Christianity Could Vanish From Middle East by 2025 If Terrorism Continues, Believers Warn

(Photo: Reuters/Omar Sanadiki)An Assyrian woman attends a mass in solidarity with Assyrians abducted by Islamic State fighters in Syria, March 1, 2015. Islamic State militants have taken hundreds of Assyrian prisoners in Iraq and Syria.

A draft document by members of the global Christian community is warning that unless the course is reversed, Christians could be driven out of their ancient homelands in the Middle East entirely in less than a decade.

Russian News Agency TASS shared details of the draft memorandum of the 3rd International Christian Forum that opened in Moscow on Monday, which detailed how over the past 10 years the Middle East's Christian population has shrunk by 80 percent.

"At the beginning of the 2000's, the number of Christians living in Iraq totals about 1.5 million, which came to about 5% of the country's population. By now, the figure has plummeted to about 100,000 people," the document states.

"The biggest Syria cities that lived through occupation by the militants have lost almost all of their Christian population."

The draft memorandum positions that Christianity "will vanish" from its homeland by the middle of the next decade if radical Islam's attacks on Christians are not stopped.

Various Middle East experts and Christian leaders have also been warning for years of the devestating effects terrorist groups, such as the Islamic State and its self-proclaimed Caliphate, are having on Christian populations.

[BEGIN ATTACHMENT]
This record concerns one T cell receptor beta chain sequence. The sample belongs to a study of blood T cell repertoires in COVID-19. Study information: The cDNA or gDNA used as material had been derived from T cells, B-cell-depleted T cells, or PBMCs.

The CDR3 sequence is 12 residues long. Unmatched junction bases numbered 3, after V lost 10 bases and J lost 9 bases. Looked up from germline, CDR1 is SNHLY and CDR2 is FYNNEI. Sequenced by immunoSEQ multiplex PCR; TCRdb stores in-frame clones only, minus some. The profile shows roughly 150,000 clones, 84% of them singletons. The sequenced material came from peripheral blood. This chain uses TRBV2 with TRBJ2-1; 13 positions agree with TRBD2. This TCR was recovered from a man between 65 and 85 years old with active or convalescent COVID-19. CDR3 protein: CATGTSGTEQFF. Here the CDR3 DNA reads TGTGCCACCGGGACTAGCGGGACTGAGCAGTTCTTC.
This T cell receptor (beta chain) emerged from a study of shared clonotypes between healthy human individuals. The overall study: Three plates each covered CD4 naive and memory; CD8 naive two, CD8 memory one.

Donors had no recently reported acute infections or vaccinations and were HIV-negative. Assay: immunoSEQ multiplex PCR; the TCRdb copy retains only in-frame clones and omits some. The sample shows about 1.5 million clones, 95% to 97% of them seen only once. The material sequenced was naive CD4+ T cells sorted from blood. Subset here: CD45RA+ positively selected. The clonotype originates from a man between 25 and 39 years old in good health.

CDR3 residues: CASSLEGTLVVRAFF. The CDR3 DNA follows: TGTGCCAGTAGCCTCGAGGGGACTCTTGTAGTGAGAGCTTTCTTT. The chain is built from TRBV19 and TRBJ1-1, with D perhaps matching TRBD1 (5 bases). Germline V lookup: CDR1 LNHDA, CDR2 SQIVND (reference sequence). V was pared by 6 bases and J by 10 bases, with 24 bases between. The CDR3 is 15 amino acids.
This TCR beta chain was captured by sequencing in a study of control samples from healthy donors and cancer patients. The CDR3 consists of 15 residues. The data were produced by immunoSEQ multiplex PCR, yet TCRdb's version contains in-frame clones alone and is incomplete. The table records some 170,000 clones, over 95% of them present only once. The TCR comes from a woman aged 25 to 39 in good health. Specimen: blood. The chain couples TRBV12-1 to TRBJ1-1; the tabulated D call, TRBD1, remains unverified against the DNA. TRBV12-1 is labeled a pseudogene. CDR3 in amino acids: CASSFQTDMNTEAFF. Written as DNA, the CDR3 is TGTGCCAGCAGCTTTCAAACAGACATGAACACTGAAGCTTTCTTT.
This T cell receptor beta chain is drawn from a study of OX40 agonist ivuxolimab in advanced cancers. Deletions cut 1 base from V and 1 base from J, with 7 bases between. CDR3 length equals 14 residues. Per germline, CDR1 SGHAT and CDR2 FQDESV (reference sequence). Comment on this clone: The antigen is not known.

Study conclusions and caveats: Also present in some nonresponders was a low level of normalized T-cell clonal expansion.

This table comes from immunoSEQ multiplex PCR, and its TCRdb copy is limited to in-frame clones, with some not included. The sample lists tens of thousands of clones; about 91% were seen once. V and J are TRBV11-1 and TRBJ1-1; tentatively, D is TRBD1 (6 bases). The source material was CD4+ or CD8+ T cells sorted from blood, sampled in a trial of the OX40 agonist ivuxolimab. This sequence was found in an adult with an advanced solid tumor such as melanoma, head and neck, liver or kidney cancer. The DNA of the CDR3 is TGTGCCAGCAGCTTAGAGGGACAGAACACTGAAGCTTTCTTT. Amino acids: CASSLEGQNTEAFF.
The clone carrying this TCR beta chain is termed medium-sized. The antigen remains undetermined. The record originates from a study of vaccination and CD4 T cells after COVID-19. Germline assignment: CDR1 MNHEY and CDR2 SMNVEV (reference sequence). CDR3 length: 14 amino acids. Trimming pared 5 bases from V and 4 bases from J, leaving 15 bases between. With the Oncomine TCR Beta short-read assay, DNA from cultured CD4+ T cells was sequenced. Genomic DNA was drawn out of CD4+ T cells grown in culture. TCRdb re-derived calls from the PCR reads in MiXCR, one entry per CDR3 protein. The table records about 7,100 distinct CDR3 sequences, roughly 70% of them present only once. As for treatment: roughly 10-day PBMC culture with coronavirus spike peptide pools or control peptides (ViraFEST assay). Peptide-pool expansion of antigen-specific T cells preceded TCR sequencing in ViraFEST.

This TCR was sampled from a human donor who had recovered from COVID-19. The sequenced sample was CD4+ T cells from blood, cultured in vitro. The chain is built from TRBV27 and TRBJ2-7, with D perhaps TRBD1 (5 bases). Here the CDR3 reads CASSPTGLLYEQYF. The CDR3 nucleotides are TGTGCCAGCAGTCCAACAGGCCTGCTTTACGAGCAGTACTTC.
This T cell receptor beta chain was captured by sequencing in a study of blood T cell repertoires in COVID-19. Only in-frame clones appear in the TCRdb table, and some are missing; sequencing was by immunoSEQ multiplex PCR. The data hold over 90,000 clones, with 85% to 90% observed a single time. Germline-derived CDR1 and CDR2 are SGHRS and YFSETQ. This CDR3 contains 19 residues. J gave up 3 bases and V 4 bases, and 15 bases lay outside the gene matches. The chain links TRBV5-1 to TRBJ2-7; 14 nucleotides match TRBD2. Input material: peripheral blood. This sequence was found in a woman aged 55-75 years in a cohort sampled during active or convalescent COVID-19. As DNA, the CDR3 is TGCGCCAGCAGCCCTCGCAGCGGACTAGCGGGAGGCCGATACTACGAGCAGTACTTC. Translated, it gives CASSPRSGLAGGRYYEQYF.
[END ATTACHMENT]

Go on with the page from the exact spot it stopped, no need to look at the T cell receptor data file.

Genocidal campaigns have resulted in the deaths and kidnappings of untold numbers of Christians and other minorities while millions have also had to flee their homes.

Todd Johnson, director of the Center for the Study of Global Christianity at Gordon-Conwell Theological Seminary in Hamilton, Massachusetts, predicted in May that by 2025 the percentage of Christians in the Mideast could go down to just over three percent. By comaprison, Christians made up 13.6 percent of the population back in 1910.

Canon Andrew White, an Anglican priest known as the "vicar of Baghdad," said earlier this year that "the time has come where it is over, no Christians will be left. Some say Christians should stay to maintain the historical presence, but it has become very difficult. The future for the community is very limited."

Some Christians have been looking to return to newly liberated cities in Iraq and Syria, but have faced great challenges, human rights advocates said.

Ashur Sargon Eskrya, president of the Assyrian Aid Society branch in Iraq, told Breitbart News earlier in August that Christians returning to the Iraqi city of Mosul are facing their "biggest and greatest challenge."

"Iraqi Christians (Assyrian, Chaldean) are indigenous peoples of the country, according to historical sources, and their future in Iraq depends of on international support and protection. Without protections, they will not be able to live in Iraq any more," Eskrya said in an email.

"It is critical time for the Christians of Iraq — 'to be or not to be.'"

Former Rep. Frank Wolf (R-Va.), who is a distinguished senior fellow at the 21st Century Wilberforce Initiative, said that there's still an an opportunity "to save Christianity in the cradle of Christendom."

"Now is the time. We have an administration that's open to doing something," he said, referring to the administration of U.S. President Donald Trump.

"There's a willingness and desire on the part of the Christians to stay. I think given protection and coordination with housing and infrastructure, they will return," Wolf added.

Martha Hudson, an advocate for minority groups in Iraq who traveled with the congressman to Iraq, said that it is "now or never" for the Christian population there.

"We are at the tipping point and if we do nothing, we will lose Christianity in the cradle of Christianity. As Christians, this is our homeland and we must do everything to save it," Hudson said.

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